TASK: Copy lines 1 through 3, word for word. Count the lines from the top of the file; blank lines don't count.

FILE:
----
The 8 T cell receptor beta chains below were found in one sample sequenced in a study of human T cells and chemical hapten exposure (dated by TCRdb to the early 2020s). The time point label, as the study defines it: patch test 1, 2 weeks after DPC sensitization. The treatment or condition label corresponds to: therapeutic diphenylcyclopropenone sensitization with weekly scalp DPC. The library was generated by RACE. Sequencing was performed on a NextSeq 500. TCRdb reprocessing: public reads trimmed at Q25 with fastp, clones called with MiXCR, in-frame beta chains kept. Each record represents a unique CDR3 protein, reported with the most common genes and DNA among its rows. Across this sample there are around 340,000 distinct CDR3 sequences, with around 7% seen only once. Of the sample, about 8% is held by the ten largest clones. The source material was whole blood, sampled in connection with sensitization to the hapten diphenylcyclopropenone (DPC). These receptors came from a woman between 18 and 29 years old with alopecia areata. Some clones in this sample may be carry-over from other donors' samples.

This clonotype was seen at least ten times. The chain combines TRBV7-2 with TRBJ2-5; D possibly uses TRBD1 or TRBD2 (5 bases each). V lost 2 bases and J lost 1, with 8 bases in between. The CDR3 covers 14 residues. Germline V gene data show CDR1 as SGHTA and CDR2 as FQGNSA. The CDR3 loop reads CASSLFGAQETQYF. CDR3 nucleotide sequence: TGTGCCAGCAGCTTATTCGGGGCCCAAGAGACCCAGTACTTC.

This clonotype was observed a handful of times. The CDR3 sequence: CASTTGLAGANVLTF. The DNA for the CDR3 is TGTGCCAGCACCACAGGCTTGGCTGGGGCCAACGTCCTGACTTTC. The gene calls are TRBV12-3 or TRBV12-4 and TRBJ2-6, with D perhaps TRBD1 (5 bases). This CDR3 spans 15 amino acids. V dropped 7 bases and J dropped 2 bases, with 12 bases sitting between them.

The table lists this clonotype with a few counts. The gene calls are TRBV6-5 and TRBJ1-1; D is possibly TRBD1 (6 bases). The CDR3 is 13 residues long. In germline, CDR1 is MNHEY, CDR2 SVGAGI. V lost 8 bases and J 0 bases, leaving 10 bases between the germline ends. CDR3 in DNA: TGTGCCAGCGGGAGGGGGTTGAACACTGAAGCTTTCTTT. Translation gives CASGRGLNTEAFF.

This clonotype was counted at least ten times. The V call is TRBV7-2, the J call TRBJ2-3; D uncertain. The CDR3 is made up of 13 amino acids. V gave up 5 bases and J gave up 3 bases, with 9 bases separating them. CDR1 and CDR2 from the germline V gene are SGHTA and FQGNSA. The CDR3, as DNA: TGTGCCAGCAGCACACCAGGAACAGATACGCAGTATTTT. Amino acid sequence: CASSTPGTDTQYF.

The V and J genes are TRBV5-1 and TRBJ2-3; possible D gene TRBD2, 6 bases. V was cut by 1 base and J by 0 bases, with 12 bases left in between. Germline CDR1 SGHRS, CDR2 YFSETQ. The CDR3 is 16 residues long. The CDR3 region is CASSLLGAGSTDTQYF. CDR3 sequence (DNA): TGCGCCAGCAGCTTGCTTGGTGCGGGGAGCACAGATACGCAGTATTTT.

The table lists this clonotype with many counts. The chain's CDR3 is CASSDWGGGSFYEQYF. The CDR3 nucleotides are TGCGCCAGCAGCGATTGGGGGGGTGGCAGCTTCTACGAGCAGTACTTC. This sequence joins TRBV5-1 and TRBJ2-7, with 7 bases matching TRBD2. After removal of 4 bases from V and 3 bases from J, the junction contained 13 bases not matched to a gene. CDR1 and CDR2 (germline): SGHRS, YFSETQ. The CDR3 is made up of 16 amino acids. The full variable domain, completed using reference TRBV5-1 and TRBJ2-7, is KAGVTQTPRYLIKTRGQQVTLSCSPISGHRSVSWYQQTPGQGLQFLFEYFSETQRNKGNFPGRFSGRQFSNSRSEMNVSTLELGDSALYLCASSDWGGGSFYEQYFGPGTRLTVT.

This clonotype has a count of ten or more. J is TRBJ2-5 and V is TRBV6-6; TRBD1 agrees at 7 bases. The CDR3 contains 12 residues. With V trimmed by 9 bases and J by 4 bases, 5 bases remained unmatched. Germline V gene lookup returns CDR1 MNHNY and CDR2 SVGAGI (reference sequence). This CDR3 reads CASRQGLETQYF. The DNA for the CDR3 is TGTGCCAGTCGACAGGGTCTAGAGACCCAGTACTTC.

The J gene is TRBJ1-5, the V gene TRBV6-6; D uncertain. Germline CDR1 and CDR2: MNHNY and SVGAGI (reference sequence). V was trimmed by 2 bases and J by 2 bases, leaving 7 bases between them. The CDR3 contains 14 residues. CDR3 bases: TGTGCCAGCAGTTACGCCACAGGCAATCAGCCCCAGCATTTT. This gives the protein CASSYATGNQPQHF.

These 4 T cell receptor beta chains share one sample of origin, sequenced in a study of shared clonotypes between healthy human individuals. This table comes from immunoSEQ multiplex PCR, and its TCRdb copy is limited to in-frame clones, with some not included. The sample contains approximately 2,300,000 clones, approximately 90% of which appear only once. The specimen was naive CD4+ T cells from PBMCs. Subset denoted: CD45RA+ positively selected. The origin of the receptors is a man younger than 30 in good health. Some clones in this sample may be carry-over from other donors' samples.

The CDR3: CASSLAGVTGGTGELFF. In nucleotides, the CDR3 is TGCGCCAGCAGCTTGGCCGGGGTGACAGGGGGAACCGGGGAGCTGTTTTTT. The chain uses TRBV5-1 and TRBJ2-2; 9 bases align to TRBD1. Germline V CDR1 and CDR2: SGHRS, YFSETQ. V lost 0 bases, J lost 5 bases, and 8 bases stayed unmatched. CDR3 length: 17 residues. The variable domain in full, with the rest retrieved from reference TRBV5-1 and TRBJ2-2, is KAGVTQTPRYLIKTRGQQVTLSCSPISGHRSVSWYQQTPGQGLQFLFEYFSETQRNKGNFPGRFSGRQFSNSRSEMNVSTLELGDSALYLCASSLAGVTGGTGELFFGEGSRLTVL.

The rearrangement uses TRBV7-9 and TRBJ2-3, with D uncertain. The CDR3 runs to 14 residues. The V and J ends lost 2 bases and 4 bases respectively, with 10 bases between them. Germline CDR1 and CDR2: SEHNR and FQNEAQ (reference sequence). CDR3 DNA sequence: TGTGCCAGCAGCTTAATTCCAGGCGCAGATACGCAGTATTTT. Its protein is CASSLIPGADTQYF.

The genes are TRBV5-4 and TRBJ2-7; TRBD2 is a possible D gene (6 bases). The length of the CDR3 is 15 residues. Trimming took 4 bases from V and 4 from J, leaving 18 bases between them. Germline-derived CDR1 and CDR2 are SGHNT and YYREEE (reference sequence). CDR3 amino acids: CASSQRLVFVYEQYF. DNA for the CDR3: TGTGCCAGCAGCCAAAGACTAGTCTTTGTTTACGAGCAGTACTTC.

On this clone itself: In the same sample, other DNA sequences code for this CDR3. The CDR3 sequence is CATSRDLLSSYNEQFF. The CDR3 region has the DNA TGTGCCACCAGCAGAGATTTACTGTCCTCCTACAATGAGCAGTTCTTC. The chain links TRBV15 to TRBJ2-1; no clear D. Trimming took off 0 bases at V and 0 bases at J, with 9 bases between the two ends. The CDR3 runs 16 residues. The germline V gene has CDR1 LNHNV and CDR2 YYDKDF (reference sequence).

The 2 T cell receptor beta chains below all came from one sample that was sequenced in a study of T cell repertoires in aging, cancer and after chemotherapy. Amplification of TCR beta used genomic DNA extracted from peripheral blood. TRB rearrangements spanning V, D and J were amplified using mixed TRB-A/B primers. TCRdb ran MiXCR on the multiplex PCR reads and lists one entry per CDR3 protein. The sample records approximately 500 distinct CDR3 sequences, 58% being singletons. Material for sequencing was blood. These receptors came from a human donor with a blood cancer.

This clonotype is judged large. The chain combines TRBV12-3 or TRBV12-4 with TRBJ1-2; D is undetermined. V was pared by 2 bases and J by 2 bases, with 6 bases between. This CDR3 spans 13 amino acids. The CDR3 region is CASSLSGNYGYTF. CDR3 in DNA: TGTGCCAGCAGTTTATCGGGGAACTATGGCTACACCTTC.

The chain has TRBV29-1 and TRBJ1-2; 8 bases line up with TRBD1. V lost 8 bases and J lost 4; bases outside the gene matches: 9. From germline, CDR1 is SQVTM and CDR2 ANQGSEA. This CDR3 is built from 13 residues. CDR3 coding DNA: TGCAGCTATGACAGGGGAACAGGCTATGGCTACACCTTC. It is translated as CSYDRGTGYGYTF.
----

The 8 T cell receptor beta chains below were found in one sample sequenced in a study of human T cells and chemical hapten exposure (dated by TCRdb to the early 2020s). The time point label, as the study defines it: patch test 1, 2 weeks after DPC sensitization. The treatment or condition label corresponds to: therapeutic diphenylcyclopropenone sensitization with weekly scalp DPC. The library was generated by RACE. Sequencing was performed on a NextSeq 500. TCRdb reprocessing: public reads trimmed at Q25 with fastp, clones called with MiXCR, in-frame beta chains kept. Each record represents a unique CDR3 protein, reported with the most common genes and DNA among its rows. Across this sample there are around 340,000 distinct CDR3 sequences, with around 7% seen only once. Of the sample, about 8% is held by the ten largest clones. The source material was whole blood, sampled in connection with sensitization to the hapten diphenylcyclopropenone (DPC). These receptors came from a woman between 18 and 29 years old with alopecia areata. Some clones in this sample may be carry-over from other donors' samples.

This clonotype was seen at least ten times. The chain combines TRBV7-2 with TRBJ2-5; D possibly uses TRBD1 or TRBD2 (5 bases each). V lost 2 bases and J lost 1, with 8 bases in between. The CDR3 covers 14 residues. Germline V gene data show CDR1 as SGHTA and CDR2 as FQGNSA. The CDR3 loop reads CASSLFGAQETQYF. CDR3 nucleotide sequence: TGTGCCAGCAGCTTATTCGGGGCCCAAGAGACCCAGTACTTC.

This clonotype was observed a handful of times. The CDR3 sequence: CASTTGLAGANVLTF. The DNA for the CDR3 is TGTGCCAGCACCACAGGCTTGGCTGGGGCCAACGTCCTGACTTTC. The gene calls are TRBV12-3 or TRBV12-4 and TRBJ2-6, with D perhaps TRBD1 (5 bases). This CDR3 spans 15 amino acids. V dropped 7 bases and J dropped 2 bases, with 12 bases sitting between them.